3. Peel garlic cloves and place in blender with roasted shallot and roasted tomatoes. Cut remaining 1 pound tomatoes into eighths and add to blender along with tomato paste, paprika, if using, cayenne and 1/2 teaspoon salt. Process until smooth, about 30 seconds. With blender running, slowly add oil until incorporated.
4. Pour puree through fine-mesh strainer into nonreactive bowl, pressing on solids to extract as much liquid as possible. Discard solids. Stir in vinegar. Cover and refrigerate until well-chilled and flavors meld, at least 4 hours and up to 24 hours.
5. To serve, stir soup to recombine and season with salt and extra vinegar to taste. Ladle soup into individual chilled serving bowls and sprinkle with basil. Season with pepper to taste. Serve immediately.
STEAK, MUSHROOM AND BLEU CHEESE SALAD
Yield: 2 servings
1 (8-ounce) boneless strip steak, 3/4-inch thick, trimmed
Salt and pepper
1/4 cup extra-virgin olive oil, divided
2 tablespoons red wine vinegar
1 small shallot, minced
1 1/2 teaspoons Dijon mustard
8 ounces white or cremini mushrooms, trimmed and quartered
4 ounces (4 cups) baby spinach
1 tablespoon capers, rinsed and minced
1 ounce blue cheese, crumbled (1/4 cup)
1. Pat steak dry with paper towels and season with salt and pepper. Heat 1 tablespoon of the oil in a 10-inch skillet over medium-high heat until just smoking. Lay steak in skillet and cook until well-browned on first side, 3 to 5 minutes. Flip steak, reduce heat to medium, and continue to cook until meat registers 120 to 125 degrees (for medium rare), 1 to 4 minutes. Transfer steak to cutting board, tent loosely with aluminum foil, and let rest while finishing salad. Pour off fat from skillet but do not wipe clean.
2. Whisk remaining 3 tablespoons oil, vinegar, shallot and mustard together in a large bowl.
3. Add mushrooms and 1 tablespoon vinaigrette to now-empty skillet and cook over medium heat until mushrooms are golden, 6 to 8 minutes; let cool slightly.
4. Add spinach and capers to remaining vinaigrette and gently toss to coat. Season with salt and pepper to taste. Divide spinach among individual plates or transfer to serving platter and top with mushrooms. Slice steak thin and arrange over salad. Sprinkle with blue cheese and serve.
SLOW-COOKER CHICKEN PROVENÇAL
Yield: 2 servings
1 onion, chopped fine
4 garlic cloves, minced
1 tablespoon olive oil
1 tablespoon tomato paste
1/2 tablespoon minced fresh oregano or 1/8 teaspoon dried
1 (14.5-ounce) can whole peeled tomatoes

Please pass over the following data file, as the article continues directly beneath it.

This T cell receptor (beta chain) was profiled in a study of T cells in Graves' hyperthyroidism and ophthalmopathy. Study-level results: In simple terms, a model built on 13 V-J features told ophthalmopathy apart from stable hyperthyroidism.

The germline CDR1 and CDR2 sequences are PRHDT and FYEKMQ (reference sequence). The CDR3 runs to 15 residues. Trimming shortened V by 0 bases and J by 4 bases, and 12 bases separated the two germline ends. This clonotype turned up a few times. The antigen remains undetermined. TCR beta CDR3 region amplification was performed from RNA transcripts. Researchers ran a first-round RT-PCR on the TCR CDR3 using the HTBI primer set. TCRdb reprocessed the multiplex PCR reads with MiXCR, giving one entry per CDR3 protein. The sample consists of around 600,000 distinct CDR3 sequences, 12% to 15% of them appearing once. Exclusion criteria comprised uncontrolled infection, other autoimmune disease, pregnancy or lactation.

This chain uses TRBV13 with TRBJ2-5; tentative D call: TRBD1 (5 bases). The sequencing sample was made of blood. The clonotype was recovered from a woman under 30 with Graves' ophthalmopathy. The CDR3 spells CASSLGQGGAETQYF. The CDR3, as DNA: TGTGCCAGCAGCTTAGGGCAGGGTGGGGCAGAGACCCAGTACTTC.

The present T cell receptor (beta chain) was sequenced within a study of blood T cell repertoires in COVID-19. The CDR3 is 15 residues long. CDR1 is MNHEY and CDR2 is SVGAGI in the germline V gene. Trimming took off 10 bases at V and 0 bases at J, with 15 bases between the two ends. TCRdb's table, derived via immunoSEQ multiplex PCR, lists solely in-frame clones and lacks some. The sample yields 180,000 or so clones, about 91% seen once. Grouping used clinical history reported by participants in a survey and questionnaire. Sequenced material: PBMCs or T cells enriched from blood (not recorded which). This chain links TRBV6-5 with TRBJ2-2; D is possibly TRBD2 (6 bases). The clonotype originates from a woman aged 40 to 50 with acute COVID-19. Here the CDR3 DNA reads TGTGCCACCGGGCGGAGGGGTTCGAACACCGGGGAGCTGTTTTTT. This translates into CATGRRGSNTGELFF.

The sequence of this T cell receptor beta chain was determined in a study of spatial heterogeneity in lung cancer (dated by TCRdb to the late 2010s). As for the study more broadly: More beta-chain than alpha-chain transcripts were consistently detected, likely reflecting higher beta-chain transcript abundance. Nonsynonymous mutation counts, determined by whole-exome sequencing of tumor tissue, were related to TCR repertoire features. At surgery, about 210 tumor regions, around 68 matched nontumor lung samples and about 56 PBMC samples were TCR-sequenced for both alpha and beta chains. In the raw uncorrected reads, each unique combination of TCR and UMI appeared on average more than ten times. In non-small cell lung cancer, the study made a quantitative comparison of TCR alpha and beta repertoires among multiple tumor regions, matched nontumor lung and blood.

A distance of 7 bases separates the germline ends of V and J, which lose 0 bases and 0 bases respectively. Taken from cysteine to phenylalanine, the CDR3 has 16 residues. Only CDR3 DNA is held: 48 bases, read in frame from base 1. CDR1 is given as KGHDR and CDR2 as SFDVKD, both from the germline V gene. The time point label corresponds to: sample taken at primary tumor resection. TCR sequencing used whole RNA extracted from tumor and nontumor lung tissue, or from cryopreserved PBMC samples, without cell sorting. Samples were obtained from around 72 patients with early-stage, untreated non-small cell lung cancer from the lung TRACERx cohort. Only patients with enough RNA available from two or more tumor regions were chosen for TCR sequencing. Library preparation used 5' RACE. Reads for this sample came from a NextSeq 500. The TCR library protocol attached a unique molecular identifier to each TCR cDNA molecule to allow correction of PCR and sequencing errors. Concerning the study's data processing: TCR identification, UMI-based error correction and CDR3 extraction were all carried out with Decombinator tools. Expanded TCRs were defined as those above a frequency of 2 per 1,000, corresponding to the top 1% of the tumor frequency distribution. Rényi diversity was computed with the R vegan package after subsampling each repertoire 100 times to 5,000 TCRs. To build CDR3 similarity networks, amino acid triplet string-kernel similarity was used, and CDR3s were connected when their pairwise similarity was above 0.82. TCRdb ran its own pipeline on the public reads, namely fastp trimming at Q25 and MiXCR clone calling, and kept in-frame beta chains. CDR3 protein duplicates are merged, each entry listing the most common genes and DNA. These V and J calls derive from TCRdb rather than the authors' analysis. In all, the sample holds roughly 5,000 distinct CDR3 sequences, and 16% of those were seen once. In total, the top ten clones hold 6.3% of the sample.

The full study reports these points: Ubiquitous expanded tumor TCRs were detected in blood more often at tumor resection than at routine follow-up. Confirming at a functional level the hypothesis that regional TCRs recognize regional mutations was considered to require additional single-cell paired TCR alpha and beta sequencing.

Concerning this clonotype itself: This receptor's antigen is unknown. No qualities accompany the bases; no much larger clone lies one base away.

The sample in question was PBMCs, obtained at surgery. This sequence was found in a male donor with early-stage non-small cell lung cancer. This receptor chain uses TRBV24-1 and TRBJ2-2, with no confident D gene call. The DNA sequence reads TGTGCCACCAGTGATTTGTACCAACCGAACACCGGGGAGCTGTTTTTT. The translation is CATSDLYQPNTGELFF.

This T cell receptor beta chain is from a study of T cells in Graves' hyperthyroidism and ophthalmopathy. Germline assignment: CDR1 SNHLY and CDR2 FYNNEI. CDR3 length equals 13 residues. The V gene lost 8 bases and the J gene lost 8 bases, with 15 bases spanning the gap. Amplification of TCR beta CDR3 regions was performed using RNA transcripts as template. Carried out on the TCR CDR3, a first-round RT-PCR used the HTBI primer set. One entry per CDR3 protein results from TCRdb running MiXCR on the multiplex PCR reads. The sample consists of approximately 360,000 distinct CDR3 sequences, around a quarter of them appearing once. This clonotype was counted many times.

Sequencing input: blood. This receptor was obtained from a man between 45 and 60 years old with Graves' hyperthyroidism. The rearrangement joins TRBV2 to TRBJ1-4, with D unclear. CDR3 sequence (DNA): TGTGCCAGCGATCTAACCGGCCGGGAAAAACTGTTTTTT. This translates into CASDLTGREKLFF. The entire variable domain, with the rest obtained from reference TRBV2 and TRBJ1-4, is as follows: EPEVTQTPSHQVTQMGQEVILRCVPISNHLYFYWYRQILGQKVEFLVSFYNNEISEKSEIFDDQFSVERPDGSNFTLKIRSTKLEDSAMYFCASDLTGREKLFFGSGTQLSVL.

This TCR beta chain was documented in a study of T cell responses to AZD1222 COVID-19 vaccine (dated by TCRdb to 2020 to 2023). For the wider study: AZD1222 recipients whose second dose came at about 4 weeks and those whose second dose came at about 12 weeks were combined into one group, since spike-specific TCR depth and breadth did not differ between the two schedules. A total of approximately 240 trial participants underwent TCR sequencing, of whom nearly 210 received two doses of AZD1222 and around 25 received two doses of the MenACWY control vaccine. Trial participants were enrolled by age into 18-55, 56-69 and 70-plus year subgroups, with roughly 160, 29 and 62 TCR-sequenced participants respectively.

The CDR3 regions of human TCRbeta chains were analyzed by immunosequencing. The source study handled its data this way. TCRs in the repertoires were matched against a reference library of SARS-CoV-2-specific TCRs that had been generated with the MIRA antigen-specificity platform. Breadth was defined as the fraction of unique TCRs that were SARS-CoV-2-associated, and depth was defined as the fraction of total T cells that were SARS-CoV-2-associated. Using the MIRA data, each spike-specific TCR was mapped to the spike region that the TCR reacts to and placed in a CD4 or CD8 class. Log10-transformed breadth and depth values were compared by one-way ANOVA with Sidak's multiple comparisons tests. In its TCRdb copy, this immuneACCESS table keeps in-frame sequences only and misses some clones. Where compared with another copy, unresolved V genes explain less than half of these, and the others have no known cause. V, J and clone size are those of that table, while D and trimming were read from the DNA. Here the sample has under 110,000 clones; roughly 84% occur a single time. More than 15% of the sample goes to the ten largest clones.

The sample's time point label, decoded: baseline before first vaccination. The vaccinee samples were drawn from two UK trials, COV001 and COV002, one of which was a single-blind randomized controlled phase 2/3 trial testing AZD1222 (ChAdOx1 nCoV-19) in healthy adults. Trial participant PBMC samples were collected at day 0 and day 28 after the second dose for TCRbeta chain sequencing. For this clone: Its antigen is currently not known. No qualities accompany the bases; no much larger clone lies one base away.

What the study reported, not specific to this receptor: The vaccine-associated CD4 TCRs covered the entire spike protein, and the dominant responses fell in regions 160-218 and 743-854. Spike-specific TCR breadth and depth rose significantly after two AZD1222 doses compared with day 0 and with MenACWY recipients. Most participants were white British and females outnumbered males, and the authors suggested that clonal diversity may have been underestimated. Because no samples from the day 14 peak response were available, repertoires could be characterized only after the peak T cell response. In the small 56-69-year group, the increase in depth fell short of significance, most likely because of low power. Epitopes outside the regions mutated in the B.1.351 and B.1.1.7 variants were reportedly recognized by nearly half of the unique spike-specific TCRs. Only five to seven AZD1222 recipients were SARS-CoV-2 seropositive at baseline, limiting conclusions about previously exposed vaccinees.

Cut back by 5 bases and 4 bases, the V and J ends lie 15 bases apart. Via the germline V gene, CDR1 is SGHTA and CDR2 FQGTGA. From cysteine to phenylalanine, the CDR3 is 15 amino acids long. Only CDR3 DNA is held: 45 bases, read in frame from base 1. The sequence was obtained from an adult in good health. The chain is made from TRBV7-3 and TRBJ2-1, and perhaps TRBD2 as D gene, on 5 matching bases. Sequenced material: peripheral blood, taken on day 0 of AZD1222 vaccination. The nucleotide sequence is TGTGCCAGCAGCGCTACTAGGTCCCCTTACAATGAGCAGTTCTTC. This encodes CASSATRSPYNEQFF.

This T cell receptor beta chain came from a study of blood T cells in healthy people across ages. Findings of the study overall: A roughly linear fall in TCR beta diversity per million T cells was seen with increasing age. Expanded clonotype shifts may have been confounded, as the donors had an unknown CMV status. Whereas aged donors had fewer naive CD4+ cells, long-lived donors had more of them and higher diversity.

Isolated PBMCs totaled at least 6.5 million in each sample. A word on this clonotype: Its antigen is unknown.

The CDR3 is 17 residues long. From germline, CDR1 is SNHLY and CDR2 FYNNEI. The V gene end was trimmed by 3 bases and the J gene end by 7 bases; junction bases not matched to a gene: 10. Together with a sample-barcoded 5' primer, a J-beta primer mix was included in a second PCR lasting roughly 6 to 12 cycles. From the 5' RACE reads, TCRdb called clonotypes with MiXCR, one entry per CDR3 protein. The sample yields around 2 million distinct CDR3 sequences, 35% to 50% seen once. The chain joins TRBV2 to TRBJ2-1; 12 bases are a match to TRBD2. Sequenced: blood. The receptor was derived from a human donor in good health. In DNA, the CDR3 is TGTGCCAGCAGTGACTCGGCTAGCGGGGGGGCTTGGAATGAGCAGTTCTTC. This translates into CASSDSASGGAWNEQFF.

3 tablespoons dry white wine
4 (5- to 7-ounce) bone-in chicken thighs, skin removed, trimmed
Salt and pepper
2 tablespoons coarsely chopped pitted niçoise olives
2 tablespoons minced fresh parsley
1. Lightly spray inside of slow cooker with vegetable oil spray. Microwave onion, garlic, oil, tomato paste and oregano in bowl, stirring occasionally, until onion is softened, about 3 to 5 minutes. Transfer to prepared slow cooker.
2. Pulse tomatoes and their juice in a food processor until almost smooth, about 10 pulses. Stir tomatoes and wine into slow cooker. Season chicken with salt and pepper and nestle into slow cooker. Cover and cook until chicken is tender, 3 to 4 hours on low.
3. Transfer chicken to serving platter. Stir olives and parsley into sauce and season with salt and pepper to taste. Pour sauce over chicken and serve.
Per serving: 389 calories; 19 g fat; 4 g saturated fat; 173 mg cholesterol; 34 g protein; 19 g carbohydrate; 10 g sugar; 6 g fiber; 424 mg sodium; 126 mg calcium
Recipe from “The Complete Cooking for Two Cookbook,” by America’s Test Kitchen
SIMPLE DROP BISCUITS
Yield: 4 biscuits
2/3 cup (31/2 ounces) all-purpose flour
3/4 teaspoon baking powder
1/4 teaspoon baking soda
1/8 teaspoon granulated sugar
1/8 teaspoon salt
1/3 cup buttermilk, chilled
2 tablespoons unsalted butter, melted and hot, plus extra for brushing
Note: To make savory biscuits, whisk 2 teaspoons minced fresh mild herbs (such as tarragon, cilantro, chives, parsley or dill) or 1 teaspoon fresh hearty herbs (such as thyme, sage or rosemary) into the flour mixture in step 2.
1. Adjust oven rack to middle position and preheat oven to 450 degrees. Line baking sheet with parchment paper.
2. Whisk flour, baking powder, baking soda, sugar and salt together in a medium bowl. In a separate bowl, stir chilled buttermilk and melted butter together until butter forms small clumps. Stir buttermilk mixture into flour mixture with a rubber spatula until just incorporated and dough pulls away from the sides of the bowl.
3. Using greased 1/4-cup dry measure or No. 16 ice cream scoop, scoop out and drop 4 mounds of dough onto prepared sheet, spacing them about 11/2 inches apart. Bake until biscuit tops are golden brown and crisp, 12 to 15 minutes, rotating sheet halfway through baking.
4. Brush baked biscuits with extra melted butter, transfer to wire rack and let cool for 5 minutes. Serve warm.
Per serving: 139 calories; 7 g fat; 4 g saturated fat; 18 mg cholesterol; 3 g protein; 17 g carbohydrate; 2 g sugar; 1 g fiber; 273 mg sodium; 82 mg calcium
Recipe from “The Complete Cooking for Two Cookbook” by America’s Test Kitchen